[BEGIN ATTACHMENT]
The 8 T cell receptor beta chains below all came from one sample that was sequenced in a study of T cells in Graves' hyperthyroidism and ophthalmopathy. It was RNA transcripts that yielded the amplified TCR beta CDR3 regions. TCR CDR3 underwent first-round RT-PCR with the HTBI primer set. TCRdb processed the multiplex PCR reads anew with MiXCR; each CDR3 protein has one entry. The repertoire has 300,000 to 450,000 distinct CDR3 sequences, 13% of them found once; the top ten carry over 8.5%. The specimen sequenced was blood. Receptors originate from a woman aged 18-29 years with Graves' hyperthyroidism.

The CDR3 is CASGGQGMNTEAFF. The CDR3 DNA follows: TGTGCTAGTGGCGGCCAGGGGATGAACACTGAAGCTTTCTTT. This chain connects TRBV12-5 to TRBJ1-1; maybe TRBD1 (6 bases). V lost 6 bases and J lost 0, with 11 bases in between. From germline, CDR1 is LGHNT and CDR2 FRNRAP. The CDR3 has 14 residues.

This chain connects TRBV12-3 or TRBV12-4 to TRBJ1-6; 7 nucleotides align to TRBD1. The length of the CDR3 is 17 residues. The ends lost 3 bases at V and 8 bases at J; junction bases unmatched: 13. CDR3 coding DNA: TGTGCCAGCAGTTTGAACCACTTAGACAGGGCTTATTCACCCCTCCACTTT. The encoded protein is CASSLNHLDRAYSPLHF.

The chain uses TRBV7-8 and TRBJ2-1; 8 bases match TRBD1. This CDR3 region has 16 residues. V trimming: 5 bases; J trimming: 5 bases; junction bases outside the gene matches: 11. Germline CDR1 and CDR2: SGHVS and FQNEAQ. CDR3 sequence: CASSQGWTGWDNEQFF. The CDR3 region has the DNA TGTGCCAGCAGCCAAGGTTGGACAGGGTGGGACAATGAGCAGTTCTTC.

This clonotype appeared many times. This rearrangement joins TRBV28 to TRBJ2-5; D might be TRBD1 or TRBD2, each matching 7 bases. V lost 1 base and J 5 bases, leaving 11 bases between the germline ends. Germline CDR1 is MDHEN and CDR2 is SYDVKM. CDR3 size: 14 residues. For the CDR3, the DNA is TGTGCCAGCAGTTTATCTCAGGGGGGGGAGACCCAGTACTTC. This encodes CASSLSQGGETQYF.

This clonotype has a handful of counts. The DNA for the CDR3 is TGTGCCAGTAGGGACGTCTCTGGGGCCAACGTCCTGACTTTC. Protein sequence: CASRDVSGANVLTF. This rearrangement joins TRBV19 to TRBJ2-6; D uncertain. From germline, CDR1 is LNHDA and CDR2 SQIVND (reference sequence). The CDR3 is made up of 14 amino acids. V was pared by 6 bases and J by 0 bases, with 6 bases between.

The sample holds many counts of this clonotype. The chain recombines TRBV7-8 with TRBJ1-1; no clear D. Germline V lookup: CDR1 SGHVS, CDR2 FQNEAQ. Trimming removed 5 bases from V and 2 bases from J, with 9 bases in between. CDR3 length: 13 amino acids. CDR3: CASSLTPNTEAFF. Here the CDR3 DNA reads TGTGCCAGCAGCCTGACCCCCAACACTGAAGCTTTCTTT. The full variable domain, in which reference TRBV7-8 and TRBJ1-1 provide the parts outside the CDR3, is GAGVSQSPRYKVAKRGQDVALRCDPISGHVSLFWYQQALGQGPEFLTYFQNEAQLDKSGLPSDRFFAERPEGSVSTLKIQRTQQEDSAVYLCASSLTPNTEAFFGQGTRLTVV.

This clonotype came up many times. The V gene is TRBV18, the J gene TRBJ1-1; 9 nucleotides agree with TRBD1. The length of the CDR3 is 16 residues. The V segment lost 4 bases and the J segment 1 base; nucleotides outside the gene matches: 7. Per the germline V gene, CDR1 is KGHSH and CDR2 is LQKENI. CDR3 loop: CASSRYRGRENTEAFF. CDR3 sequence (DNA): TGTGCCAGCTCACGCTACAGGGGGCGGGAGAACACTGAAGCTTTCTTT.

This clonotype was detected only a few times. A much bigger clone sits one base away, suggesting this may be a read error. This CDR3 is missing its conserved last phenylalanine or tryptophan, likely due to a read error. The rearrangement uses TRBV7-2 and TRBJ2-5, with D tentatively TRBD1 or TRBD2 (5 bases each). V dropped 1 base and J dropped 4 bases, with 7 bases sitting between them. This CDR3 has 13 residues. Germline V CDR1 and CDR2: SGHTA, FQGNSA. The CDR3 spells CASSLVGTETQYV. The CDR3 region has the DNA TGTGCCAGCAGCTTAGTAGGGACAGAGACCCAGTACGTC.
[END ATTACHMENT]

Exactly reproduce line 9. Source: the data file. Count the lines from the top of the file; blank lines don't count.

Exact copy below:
This clonotype was detected only a few times. A much bigger clone sits one base away, suggesting this may be a read error. This CDR3 is missing its conserved last phenylalanine or tryptophan, likely due to a read error. The rearrangement uses TRBV7-2 and TRBJ2-5, with D tentatively TRBD1 or TRBD2 (5 bases each). V dropped 1 base and J dropped 4 bases, with 7 bases sitting between them. This CDR3 has 13 residues. Germline V CDR1 and CDR2: SGHTA, FQGNSA. The CDR3 spells CASSLVGTETQYV. The CDR3 region has the DNA TGTGCCAGCAGCTTAGTAGGGACAGAGACCCAGTACGTC.